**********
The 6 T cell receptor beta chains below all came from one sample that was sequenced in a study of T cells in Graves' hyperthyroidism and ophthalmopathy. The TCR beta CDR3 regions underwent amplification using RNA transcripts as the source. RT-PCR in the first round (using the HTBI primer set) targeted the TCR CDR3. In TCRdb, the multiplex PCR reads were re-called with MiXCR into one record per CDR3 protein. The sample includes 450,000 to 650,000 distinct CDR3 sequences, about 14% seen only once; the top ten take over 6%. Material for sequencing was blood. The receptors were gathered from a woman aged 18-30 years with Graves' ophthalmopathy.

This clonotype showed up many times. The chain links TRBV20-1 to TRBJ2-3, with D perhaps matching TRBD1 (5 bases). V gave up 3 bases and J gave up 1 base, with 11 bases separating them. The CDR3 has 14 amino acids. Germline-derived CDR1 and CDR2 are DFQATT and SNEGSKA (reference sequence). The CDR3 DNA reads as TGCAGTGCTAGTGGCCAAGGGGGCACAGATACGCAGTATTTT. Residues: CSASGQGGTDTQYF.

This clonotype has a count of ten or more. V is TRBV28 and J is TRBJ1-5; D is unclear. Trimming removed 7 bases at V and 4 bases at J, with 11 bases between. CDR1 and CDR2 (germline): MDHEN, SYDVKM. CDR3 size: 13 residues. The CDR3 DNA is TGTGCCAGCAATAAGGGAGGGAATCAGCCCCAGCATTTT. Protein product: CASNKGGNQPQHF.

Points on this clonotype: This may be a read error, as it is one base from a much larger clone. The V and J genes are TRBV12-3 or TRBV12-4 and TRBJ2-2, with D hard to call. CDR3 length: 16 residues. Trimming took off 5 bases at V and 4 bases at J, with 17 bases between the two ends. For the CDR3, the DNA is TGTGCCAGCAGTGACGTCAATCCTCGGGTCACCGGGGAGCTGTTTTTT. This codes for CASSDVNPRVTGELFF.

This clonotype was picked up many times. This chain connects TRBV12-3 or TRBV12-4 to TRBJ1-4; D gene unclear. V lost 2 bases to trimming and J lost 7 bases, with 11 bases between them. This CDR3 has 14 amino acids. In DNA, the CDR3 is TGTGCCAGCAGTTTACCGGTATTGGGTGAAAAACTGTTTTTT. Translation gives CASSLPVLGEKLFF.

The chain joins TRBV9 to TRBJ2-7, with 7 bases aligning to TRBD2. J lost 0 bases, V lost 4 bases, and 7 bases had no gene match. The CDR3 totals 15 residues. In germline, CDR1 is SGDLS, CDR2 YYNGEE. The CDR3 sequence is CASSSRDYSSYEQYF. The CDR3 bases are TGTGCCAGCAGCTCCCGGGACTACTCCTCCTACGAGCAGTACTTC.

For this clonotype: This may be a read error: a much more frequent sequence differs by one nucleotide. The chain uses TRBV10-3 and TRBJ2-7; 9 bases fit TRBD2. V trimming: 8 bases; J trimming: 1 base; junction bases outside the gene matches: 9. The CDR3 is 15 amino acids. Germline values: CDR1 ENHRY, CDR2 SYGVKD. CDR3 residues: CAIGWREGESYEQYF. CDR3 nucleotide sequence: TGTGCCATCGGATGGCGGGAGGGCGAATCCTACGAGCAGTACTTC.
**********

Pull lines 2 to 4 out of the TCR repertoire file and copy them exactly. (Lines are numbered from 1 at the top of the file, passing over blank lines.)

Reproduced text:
This clonotype showed up many times. The chain links TRBV20-1 to TRBJ2-3, with D perhaps matching TRBD1 (5 bases). V gave up 3 bases and J gave up 1 base, with 11 bases separating them. The CDR3 has 14 amino acids. Germline-derived CDR1 and CDR2 are DFQATT and SNEGSKA (reference sequence). The CDR3 DNA reads as TGCAGTGCTAGTGGCCAAGGGGGCACAGATACGCAGTATTTT. Residues: CSASGQGGTDTQYF.

This clonotype has a count of ten or more. V is TRBV28 and J is TRBJ1-5; D is unclear. Trimming removed 7 bases at V and 4 bases at J, with 11 bases between. CDR1 and CDR2 (germline): MDHEN, SYDVKM. CDR3 size: 13 residues. The CDR3 DNA is TGTGCCAGCAATAAGGGAGGGAATCAGCCCCAGCATTTT. Protein product: CASNKGGNQPQHF.

Points on this clonotype: This may be a read error, as it is one base from a much larger clone. The V and J genes are TRBV12-3 or TRBV12-4 and TRBJ2-2, with D hard to call. CDR3 length: 16 residues. Trimming took off 5 bases at V and 4 bases at J, with 17 bases between the two ends. For the CDR3, the DNA is TGTGCCAGCAGTGACGTCAATCCTCGGGTCACCGGGGAGCTGTTTTTT. This codes for CASSDVNPRVTGELFF.